Community-Based Social Marketing: Involvement in Health Programs

Article excerpt

ABSTRACT

Social marketing is a strategy that uses marketing approaches developed within the business arena to design, implement, and evaluate socially beneficial programs. This approach can be an effective social change strategy for groups working in the profession of community development. This paper describes two community-based projects that employed social marketing to design and implement interventions to promote health in Arkansas and Florida. We describe the stages of the research, as well as the limitations and strengths of this approach.

Key words: community-based social marketing, community services, health

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INTRODUCTION

Within the world of domestic and international commerce, the principles and practices of business marketing have proven to be powerful in maximizing profit by creating or increasing consumer demand for goods and services and reducing the real or perceived costs of these goods and services. While product marketing is integral to the world of business, social marketing, the application of marketing approaches to non-business enterprises, such as community development efforts, is not so widespread. (1) Social marketing is now in a rapid growth phase, with several textbooks, a peer review journal, two conferences, and numerous social marketing institutions now available to assist program planners in using this powerful approach to social change (Andreasen, 2002).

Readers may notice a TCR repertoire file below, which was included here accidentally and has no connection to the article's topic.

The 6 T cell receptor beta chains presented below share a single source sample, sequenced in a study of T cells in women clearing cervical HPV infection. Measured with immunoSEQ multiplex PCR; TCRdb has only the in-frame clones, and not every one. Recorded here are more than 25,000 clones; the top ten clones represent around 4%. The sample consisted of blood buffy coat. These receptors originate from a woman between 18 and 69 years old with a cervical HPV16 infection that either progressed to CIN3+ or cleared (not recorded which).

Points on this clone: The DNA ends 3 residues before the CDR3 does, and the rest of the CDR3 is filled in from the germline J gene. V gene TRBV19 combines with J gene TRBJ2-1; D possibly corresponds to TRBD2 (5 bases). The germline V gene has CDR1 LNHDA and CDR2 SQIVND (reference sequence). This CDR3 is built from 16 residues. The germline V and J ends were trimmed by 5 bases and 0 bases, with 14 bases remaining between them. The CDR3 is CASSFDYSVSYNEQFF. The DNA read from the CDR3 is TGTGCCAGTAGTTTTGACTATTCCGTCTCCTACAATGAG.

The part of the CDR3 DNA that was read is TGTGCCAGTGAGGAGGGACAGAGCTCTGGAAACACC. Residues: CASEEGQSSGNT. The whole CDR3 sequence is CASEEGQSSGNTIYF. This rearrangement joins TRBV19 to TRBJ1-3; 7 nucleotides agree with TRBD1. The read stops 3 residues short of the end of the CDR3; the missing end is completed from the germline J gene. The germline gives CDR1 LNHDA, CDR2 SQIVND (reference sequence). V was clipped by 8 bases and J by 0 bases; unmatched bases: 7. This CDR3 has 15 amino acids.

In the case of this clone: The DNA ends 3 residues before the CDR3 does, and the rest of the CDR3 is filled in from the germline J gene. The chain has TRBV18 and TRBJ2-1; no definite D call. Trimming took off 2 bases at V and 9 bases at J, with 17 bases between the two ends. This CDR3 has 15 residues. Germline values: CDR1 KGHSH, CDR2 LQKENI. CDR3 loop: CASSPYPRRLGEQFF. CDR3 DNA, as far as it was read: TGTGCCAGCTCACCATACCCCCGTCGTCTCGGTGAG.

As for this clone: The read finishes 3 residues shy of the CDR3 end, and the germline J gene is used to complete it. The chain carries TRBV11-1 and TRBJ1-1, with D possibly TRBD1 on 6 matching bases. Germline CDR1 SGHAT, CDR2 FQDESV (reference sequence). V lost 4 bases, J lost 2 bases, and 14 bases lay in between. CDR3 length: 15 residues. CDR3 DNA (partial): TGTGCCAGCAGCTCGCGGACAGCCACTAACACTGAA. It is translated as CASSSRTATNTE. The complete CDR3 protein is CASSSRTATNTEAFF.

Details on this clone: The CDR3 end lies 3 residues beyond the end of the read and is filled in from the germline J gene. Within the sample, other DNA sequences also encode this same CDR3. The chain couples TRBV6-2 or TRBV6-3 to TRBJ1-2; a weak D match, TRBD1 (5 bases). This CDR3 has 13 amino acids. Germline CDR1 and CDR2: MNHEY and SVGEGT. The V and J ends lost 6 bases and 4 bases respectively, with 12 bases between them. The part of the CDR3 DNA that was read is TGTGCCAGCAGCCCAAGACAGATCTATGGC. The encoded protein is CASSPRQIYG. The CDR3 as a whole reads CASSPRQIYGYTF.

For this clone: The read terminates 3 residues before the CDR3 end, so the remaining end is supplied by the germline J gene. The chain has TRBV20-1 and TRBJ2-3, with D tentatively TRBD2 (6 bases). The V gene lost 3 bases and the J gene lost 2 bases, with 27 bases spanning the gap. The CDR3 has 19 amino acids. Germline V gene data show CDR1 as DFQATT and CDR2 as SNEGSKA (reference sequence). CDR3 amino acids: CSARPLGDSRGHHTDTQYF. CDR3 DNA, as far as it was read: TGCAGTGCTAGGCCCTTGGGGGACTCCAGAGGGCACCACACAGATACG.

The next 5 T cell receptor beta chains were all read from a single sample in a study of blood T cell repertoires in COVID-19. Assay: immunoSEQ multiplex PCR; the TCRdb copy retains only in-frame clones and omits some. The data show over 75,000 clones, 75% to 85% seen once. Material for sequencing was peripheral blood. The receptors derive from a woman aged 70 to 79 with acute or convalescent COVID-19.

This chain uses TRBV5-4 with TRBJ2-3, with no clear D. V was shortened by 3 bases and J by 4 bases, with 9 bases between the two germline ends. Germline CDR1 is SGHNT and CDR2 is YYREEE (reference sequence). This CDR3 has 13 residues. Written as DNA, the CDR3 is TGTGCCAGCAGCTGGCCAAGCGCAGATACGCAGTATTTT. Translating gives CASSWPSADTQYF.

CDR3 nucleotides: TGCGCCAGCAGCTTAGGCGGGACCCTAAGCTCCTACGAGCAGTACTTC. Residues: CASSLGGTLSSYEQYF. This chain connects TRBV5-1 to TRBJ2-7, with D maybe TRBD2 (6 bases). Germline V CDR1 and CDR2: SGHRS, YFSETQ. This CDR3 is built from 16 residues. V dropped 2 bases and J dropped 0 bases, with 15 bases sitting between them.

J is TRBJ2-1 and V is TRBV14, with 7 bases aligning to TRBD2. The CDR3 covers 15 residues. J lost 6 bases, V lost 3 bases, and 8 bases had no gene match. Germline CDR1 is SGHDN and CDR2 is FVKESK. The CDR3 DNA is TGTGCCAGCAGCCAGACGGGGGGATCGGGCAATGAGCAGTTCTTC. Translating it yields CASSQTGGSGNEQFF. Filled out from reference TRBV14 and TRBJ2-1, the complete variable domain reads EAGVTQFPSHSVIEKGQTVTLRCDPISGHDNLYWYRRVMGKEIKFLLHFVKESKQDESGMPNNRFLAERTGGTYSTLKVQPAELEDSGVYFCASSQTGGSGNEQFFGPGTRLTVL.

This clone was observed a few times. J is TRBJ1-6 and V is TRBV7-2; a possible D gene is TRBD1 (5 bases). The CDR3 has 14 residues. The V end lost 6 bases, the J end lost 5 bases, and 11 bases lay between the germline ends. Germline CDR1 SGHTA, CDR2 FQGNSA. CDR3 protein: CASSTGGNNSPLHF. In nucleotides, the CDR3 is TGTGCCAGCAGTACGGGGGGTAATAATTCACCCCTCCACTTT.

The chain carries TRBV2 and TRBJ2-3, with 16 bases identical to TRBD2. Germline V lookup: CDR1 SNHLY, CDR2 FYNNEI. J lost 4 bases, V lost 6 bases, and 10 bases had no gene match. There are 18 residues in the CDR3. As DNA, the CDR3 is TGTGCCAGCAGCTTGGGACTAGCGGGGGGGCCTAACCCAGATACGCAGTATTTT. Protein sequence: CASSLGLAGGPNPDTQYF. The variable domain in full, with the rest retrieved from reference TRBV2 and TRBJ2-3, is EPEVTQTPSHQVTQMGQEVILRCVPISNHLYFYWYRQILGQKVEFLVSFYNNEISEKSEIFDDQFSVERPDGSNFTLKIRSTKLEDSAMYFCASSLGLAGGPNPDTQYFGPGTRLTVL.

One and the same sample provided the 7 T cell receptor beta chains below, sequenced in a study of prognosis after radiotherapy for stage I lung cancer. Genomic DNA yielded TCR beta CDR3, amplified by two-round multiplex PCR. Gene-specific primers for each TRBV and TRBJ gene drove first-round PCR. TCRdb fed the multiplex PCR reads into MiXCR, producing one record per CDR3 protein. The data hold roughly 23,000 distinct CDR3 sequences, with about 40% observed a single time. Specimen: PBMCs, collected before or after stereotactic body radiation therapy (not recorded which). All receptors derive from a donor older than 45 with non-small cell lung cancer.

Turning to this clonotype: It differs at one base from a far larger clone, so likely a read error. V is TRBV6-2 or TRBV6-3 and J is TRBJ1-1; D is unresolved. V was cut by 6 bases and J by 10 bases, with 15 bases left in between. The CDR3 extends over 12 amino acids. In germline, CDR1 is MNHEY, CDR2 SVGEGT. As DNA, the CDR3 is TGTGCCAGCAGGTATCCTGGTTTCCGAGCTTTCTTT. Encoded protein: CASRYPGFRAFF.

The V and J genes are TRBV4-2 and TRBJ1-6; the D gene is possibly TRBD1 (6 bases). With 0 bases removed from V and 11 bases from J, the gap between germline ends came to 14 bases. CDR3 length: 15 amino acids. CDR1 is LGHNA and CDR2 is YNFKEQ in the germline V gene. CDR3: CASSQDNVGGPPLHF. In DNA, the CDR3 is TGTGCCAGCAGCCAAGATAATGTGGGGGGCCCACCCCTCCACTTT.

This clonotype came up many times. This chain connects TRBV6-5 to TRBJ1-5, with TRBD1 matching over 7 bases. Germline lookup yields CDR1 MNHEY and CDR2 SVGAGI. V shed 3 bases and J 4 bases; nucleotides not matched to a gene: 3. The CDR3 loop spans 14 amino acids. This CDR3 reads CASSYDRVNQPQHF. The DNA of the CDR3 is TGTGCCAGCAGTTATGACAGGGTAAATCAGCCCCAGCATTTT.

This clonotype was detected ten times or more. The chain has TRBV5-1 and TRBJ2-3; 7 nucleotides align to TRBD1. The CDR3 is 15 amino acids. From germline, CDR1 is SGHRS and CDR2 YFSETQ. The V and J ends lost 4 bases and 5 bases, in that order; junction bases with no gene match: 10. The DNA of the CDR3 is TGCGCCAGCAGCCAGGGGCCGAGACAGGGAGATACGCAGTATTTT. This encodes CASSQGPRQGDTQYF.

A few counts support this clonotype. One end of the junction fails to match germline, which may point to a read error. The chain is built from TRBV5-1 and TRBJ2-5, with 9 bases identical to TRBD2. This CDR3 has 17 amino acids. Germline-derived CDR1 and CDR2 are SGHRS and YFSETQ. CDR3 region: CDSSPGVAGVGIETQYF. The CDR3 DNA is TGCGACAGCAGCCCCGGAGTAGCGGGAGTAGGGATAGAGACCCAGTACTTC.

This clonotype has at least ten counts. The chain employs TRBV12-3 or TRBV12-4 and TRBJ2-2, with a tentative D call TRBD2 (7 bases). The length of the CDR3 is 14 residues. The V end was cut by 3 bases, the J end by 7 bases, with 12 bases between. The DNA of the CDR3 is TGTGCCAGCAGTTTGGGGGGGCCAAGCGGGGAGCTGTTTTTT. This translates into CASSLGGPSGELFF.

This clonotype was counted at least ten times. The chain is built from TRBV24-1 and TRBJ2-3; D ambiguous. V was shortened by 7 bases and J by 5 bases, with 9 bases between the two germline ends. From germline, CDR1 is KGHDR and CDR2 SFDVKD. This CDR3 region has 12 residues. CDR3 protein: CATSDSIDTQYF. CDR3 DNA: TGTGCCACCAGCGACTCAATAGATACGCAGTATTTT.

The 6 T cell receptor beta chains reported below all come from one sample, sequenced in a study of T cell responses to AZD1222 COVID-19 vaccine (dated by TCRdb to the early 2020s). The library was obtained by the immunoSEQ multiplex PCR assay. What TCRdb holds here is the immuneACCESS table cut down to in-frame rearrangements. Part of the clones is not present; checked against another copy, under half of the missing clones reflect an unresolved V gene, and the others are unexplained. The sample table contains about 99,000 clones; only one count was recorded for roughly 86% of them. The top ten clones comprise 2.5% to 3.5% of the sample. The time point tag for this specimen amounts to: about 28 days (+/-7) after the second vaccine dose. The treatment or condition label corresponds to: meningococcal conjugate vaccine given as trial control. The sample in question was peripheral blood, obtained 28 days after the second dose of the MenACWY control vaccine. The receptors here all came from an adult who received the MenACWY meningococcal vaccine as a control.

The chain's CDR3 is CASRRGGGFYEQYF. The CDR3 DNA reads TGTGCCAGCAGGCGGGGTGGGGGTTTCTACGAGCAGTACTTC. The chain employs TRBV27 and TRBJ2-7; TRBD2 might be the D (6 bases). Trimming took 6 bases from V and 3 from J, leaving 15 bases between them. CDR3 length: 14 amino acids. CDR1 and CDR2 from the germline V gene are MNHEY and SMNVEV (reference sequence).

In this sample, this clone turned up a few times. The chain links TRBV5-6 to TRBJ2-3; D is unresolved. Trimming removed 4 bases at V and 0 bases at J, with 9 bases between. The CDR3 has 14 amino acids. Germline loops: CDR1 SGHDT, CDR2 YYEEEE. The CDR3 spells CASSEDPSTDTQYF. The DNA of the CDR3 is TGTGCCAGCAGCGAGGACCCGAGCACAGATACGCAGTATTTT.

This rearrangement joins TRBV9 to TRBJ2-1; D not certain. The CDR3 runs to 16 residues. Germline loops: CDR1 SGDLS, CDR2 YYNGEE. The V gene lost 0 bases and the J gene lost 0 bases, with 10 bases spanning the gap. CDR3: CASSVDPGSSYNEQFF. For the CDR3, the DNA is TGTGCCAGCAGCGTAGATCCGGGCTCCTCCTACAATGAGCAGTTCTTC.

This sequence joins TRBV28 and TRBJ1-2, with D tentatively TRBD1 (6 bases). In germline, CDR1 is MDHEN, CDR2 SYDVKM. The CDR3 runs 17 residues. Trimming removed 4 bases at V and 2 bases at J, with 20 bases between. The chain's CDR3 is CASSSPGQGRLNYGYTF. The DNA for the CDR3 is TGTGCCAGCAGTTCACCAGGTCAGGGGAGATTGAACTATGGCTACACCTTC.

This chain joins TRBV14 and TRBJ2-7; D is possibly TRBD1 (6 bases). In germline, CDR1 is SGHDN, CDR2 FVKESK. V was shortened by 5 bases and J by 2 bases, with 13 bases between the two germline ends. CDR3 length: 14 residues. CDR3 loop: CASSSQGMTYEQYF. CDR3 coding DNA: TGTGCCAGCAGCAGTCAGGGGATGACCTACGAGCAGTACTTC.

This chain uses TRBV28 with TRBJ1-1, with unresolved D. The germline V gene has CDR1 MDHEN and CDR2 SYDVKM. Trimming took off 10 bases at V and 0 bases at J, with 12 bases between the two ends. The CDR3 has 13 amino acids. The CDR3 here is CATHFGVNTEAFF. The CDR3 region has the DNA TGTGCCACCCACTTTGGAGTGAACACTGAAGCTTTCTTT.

Social marketing is a "... process that promotes the voluntary behavior of target audiences by offering benefits they want, reducing barriers they are concerned about, and using persuasion to motivate their participation in program activity" (Kotler & Roberto, 1989, p. 24). While the majority of efforts in social marketing has emerged from origins, impetus, and application at policy and programmatic points outside the local community (Middlestadt et al., 1997), a heightening awareness of the importance of including locality in a process of "community-based social marketing" is gaining currency among researchers and practitioners alike (cf. Israel et al., 1994; Middlestadt et al., 1997; Tyson & Colter 1999).

A community-based approach to social marketing can be seen as the integration of the basic ideas of community development within a marketing framework. It is founded on the premise that local citizens can be active participants in the process. Practitioners and academic researchers work with community members to adapt marketing tools to design effective strategies for change. Through this collaborative participation and the resulting increased understanding, community members and groups may gain the capacity to address other issues germane to community well being (Brown & Vega, 1996; Bryant et al., 2000; Andreasen, 1995). Thus, community-based social marketing is an adaptation and integration of the concepts that drive marketing, as well as those that drive community development processes. As defined by Wilkinson (1989, p. 247), community development is a "process by which local people, acting together for their own common good, develop the capacity to direct and coordinate the use that is made of their labor and other resources." Community-based projects can facilitate community development not only by assuring the central roles of community members, but also by implementing a process that extends community capacity and/or community resources.

This article provides a description of two very different community-based projects that, to varying degrees, have applied social marketing and involved citizens in the development and implementation of community health interventions. Each project is described within a social marketing context. These two case studies are intended to contribute to the idea that community involvement enhances the social marketing process. Specifically, the manuscript extends the traditional application of social marketing techniques to include the involvement of local communities to promote the process of improving the well being of citizens. …